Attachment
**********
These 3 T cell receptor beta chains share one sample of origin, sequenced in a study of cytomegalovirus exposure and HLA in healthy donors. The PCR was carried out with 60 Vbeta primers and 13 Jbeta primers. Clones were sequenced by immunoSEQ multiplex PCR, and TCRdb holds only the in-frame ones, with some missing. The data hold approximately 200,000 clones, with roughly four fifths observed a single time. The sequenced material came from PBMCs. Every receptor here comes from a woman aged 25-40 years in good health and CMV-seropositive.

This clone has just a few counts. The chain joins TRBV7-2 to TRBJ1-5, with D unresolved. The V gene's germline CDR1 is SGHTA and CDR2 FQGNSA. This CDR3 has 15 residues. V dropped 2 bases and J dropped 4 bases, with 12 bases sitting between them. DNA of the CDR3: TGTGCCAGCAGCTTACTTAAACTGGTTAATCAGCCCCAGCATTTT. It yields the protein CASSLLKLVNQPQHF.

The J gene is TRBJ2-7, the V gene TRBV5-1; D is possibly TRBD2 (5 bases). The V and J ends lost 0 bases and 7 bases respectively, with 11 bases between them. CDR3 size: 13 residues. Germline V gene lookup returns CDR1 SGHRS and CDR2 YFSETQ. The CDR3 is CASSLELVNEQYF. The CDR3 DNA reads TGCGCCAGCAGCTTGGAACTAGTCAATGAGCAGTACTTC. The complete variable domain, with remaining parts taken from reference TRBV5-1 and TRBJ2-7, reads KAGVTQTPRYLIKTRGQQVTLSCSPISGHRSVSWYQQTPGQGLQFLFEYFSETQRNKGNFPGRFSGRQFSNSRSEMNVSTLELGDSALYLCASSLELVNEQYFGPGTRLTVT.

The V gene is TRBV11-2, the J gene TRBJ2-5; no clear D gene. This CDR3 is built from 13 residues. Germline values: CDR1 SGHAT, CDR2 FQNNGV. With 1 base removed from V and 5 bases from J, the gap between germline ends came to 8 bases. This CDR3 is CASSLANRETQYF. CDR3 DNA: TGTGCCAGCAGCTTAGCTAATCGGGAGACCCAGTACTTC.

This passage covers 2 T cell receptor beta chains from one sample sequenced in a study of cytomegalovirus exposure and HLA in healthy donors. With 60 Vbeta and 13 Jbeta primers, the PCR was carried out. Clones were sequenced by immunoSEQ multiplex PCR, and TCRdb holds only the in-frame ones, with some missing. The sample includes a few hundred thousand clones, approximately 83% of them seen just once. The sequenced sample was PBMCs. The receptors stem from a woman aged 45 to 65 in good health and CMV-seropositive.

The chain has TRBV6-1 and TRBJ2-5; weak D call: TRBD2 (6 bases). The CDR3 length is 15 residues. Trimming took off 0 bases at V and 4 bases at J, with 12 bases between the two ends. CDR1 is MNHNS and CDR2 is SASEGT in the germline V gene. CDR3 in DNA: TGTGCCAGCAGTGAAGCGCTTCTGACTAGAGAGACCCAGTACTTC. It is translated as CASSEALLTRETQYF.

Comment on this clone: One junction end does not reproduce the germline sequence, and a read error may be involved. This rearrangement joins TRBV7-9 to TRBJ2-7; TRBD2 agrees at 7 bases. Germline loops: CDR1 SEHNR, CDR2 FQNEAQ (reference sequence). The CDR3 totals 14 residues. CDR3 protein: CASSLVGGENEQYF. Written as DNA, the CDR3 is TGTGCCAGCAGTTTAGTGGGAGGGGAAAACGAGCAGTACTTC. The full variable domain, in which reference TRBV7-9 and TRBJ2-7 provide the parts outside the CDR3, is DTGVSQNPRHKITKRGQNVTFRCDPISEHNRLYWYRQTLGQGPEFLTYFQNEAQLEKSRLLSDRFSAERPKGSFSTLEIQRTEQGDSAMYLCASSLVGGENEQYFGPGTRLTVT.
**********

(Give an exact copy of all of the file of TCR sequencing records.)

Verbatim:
These 3 T cell receptor beta chains share one sample of origin, sequenced in a study of cytomegalovirus exposure and HLA in healthy donors. The PCR was carried out with 60 Vbeta primers and 13 Jbeta primers. Clones were sequenced by immunoSEQ multiplex PCR, and TCRdb holds only the in-frame ones, with some missing. The data hold approximately 200,000 clones, with roughly four fifths observed a single time. The sequenced material came from PBMCs. Every receptor here comes from a woman aged 25-40 years in good health and CMV-seropositive.

This clone has just a few counts. The chain joins TRBV7-2 to TRBJ1-5, with D unresolved. The V gene's germline CDR1 is SGHTA and CDR2 FQGNSA. This CDR3 has 15 residues. V dropped 2 bases and J dropped 4 bases, with 12 bases sitting between them. DNA of the CDR3: TGTGCCAGCAGCTTACTTAAACTGGTTAATCAGCCCCAGCATTTT. It yields the protein CASSLLKLVNQPQHF.

The J gene is TRBJ2-7, the V gene TRBV5-1; D is possibly TRBD2 (5 bases). The V and J ends lost 0 bases and 7 bases respectively, with 11 bases between them. CDR3 size: 13 residues. Germline V gene lookup returns CDR1 SGHRS and CDR2 YFSETQ. The CDR3 is CASSLELVNEQYF. The CDR3 DNA reads TGCGCCAGCAGCTTGGAACTAGTCAATGAGCAGTACTTC. The complete variable domain, with remaining parts taken from reference TRBV5-1 and TRBJ2-7, reads KAGVTQTPRYLIKTRGQQVTLSCSPISGHRSVSWYQQTPGQGLQFLFEYFSETQRNKGNFPGRFSGRQFSNSRSEMNVSTLELGDSALYLCASSLELVNEQYFGPGTRLTVT.

The V gene is TRBV11-2, the J gene TRBJ2-5; no clear D gene. This CDR3 is built from 13 residues. Germline values: CDR1 SGHAT, CDR2 FQNNGV. With 1 base removed from V and 5 bases from J, the gap between germline ends came to 8 bases. This CDR3 is CASSLANRETQYF. CDR3 DNA: TGTGCCAGCAGCTTAGCTAATCGGGAGACCCAGTACTTC.

This passage covers 2 T cell receptor beta chains from one sample sequenced in a study of cytomegalovirus exposure and HLA in healthy donors. With 60 Vbeta and 13 Jbeta primers, the PCR was carried out. Clones were sequenced by immunoSEQ multiplex PCR, and TCRdb holds only the in-frame ones, with some missing. The sample includes a few hundred thousand clones, approximately 83% of them seen just once. The sequenced sample was PBMCs. The receptors stem from a woman aged 45 to 65 in good health and CMV-seropositive.

The chain has TRBV6-1 and TRBJ2-5; weak D call: TRBD2 (6 bases). The CDR3 length is 15 residues. Trimming took off 0 bases at V and 4 bases at J, with 12 bases between the two ends. CDR1 is MNHNS and CDR2 is SASEGT in the germline V gene. CDR3 in DNA: TGTGCCAGCAGTGAAGCGCTTCTGACTAGAGAGACCCAGTACTTC. It is translated as CASSEALLTRETQYF.

Comment on this clone: One junction end does not reproduce the germline sequence, and a read error may be involved. This rearrangement joins TRBV7-9 to TRBJ2-7; TRBD2 agrees at 7 bases. Germline loops: CDR1 SEHNR, CDR2 FQNEAQ (reference sequence). The CDR3 totals 14 residues. CDR3 protein: CASSLVGGENEQYF. Written as DNA, the CDR3 is TGTGCCAGCAGTTTAGTGGGAGGGGAAAACGAGCAGTACTTC. The full variable domain, in which reference TRBV7-9 and TRBJ2-7 provide the parts outside the CDR3, is DTGVSQNPRHKITKRGQNVTFRCDPISEHNRLYWYRQTLGQGPEFLTYFQNEAQLEKSRLLSDRFSAERPKGSFSTLEIQRTEQGDSAMYLCASSLVGGENEQYFGPGTRLTVT.